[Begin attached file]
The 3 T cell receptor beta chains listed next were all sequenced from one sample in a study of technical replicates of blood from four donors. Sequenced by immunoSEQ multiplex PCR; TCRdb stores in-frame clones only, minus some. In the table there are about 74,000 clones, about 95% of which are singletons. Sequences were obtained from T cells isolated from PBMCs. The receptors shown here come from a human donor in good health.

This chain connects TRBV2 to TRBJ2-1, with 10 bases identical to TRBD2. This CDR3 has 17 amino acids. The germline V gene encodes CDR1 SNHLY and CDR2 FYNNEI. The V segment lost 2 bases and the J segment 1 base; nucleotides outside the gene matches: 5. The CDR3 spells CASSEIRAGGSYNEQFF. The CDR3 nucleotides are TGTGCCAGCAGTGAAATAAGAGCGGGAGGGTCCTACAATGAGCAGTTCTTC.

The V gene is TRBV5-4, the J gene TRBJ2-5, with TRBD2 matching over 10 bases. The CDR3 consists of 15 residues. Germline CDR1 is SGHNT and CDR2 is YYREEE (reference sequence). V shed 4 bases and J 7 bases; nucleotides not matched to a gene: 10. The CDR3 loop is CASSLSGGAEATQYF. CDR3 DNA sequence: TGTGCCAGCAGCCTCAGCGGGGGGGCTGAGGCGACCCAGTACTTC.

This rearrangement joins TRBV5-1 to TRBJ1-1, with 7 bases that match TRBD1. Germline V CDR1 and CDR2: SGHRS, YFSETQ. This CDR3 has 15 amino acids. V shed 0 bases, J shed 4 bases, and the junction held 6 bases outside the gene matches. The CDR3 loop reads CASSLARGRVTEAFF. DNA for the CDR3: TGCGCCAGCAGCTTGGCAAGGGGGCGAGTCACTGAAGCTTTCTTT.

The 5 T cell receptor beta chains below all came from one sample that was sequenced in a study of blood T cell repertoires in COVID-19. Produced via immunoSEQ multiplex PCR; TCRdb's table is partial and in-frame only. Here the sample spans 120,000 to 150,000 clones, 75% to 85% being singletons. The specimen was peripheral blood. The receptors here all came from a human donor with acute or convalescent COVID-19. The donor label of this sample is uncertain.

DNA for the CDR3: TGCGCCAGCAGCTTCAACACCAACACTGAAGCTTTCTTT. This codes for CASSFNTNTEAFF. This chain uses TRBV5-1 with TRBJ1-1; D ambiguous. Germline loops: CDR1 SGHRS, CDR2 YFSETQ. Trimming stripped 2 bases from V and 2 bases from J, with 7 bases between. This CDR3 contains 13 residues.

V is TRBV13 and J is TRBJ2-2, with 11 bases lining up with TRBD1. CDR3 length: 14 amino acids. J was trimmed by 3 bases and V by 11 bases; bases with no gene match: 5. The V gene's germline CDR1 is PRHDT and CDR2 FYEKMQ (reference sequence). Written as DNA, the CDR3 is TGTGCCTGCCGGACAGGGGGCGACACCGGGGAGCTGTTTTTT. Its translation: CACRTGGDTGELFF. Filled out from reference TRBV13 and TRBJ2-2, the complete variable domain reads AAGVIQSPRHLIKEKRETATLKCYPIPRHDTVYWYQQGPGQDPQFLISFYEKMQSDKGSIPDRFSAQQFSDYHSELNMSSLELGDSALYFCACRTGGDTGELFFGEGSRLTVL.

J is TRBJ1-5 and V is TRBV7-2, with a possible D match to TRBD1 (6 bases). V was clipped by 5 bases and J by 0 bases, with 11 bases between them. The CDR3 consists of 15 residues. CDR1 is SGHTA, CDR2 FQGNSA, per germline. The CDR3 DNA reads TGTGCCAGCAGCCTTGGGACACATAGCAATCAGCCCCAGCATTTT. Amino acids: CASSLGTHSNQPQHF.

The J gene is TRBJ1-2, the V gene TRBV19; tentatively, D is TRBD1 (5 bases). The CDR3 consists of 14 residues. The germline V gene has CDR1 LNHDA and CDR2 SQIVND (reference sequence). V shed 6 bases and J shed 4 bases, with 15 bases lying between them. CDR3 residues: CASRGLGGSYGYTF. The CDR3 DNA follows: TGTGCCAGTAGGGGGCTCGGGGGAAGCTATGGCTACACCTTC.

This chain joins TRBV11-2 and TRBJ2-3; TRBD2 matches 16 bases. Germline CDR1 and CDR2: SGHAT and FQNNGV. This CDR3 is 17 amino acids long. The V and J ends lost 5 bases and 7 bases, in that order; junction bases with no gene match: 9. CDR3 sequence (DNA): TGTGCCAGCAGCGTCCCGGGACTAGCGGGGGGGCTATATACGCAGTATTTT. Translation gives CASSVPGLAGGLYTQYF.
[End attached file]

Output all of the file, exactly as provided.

The 3 T cell receptor beta chains listed next were all sequenced from one sample in a study of technical replicates of blood from four donors. Sequenced by immunoSEQ multiplex PCR; TCRdb stores in-frame clones only, minus some. In the table there are about 74,000 clones, about 95% of which are singletons. Sequences were obtained from T cells isolated from PBMCs. The receptors shown here come from a human donor in good health.

This chain connects TRBV2 to TRBJ2-1, with 10 bases identical to TRBD2. This CDR3 has 17 amino acids. The germline V gene encodes CDR1 SNHLY and CDR2 FYNNEI. The V segment lost 2 bases and the J segment 1 base; nucleotides outside the gene matches: 5. The CDR3 spells CASSEIRAGGSYNEQFF. The CDR3 nucleotides are TGTGCCAGCAGTGAAATAAGAGCGGGAGGGTCCTACAATGAGCAGTTCTTC.

The V gene is TRBV5-4, the J gene TRBJ2-5, with TRBD2 matching over 10 bases. The CDR3 consists of 15 residues. Germline CDR1 is SGHNT and CDR2 is YYREEE (reference sequence). V shed 4 bases and J 7 bases; nucleotides not matched to a gene: 10. The CDR3 loop is CASSLSGGAEATQYF. CDR3 DNA sequence: TGTGCCAGCAGCCTCAGCGGGGGGGCTGAGGCGACCCAGTACTTC.

This rearrangement joins TRBV5-1 to TRBJ1-1, with 7 bases that match TRBD1. Germline V CDR1 and CDR2: SGHRS, YFSETQ. This CDR3 has 15 amino acids. V shed 0 bases, J shed 4 bases, and the junction held 6 bases outside the gene matches. The CDR3 loop reads CASSLARGRVTEAFF. DNA for the CDR3: TGCGCCAGCAGCTTGGCAAGGGGGCGAGTCACTGAAGCTTTCTTT.

The 5 T cell receptor beta chains below all came from one sample that was sequenced in a study of blood T cell repertoires in COVID-19. Produced via immunoSEQ multiplex PCR; TCRdb's table is partial and in-frame only. Here the sample spans 120,000 to 150,000 clones, 75% to 85% being singletons. The specimen was peripheral blood. The receptors here all came from a human donor with acute or convalescent COVID-19. The donor label of this sample is uncertain.

DNA for the CDR3: TGCGCCAGCAGCTTCAACACCAACACTGAAGCTTTCTTT. This codes for CASSFNTNTEAFF. This chain uses TRBV5-1 with TRBJ1-1; D ambiguous. Germline loops: CDR1 SGHRS, CDR2 YFSETQ. Trimming stripped 2 bases from V and 2 bases from J, with 7 bases between. This CDR3 contains 13 residues.

V is TRBV13 and J is TRBJ2-2, with 11 bases lining up with TRBD1. CDR3 length: 14 amino acids. J was trimmed by 3 bases and V by 11 bases; bases with no gene match: 5. The V gene's germline CDR1 is PRHDT and CDR2 FYEKMQ (reference sequence). Written as DNA, the CDR3 is TGTGCCTGCCGGACAGGGGGCGACACCGGGGAGCTGTTTTTT. Its translation: CACRTGGDTGELFF. Filled out from reference TRBV13 and TRBJ2-2, the complete variable domain reads AAGVIQSPRHLIKEKRETATLKCYPIPRHDTVYWYQQGPGQDPQFLISFYEKMQSDKGSIPDRFSAQQFSDYHSELNMSSLELGDSALYFCACRTGGDTGELFFGEGSRLTVL.

J is TRBJ1-5 and V is TRBV7-2, with a possible D match to TRBD1 (6 bases). V was clipped by 5 bases and J by 0 bases, with 11 bases between them. The CDR3 consists of 15 residues. CDR1 is SGHTA, CDR2 FQGNSA, per germline. The CDR3 DNA reads TGTGCCAGCAGCCTTGGGACACATAGCAATCAGCCCCAGCATTTT. Amino acids: CASSLGTHSNQPQHF.

The J gene is TRBJ1-2, the V gene TRBV19; tentatively, D is TRBD1 (5 bases). The CDR3 consists of 14 residues. The germline V gene has CDR1 LNHDA and CDR2 SQIVND (reference sequence). V shed 6 bases and J shed 4 bases, with 15 bases lying between them. CDR3 residues: CASRGLGGSYGYTF. The CDR3 DNA follows: TGTGCCAGTAGGGGGCTCGGGGGAAGCTATGGCTACACCTTC.

This chain joins TRBV11-2 and TRBJ2-3; TRBD2 matches 16 bases. Germline CDR1 and CDR2: SGHAT and FQNNGV. This CDR3 is 17 amino acids long. The V and J ends lost 5 bases and 7 bases, in that order; junction bases with no gene match: 9. CDR3 sequence (DNA): TGTGCCAGCAGCGTCCCGGGACTAGCGGGGGGGCTATATACGCAGTATTTT. Translation gives CASSVPGLAGGLYTQYF.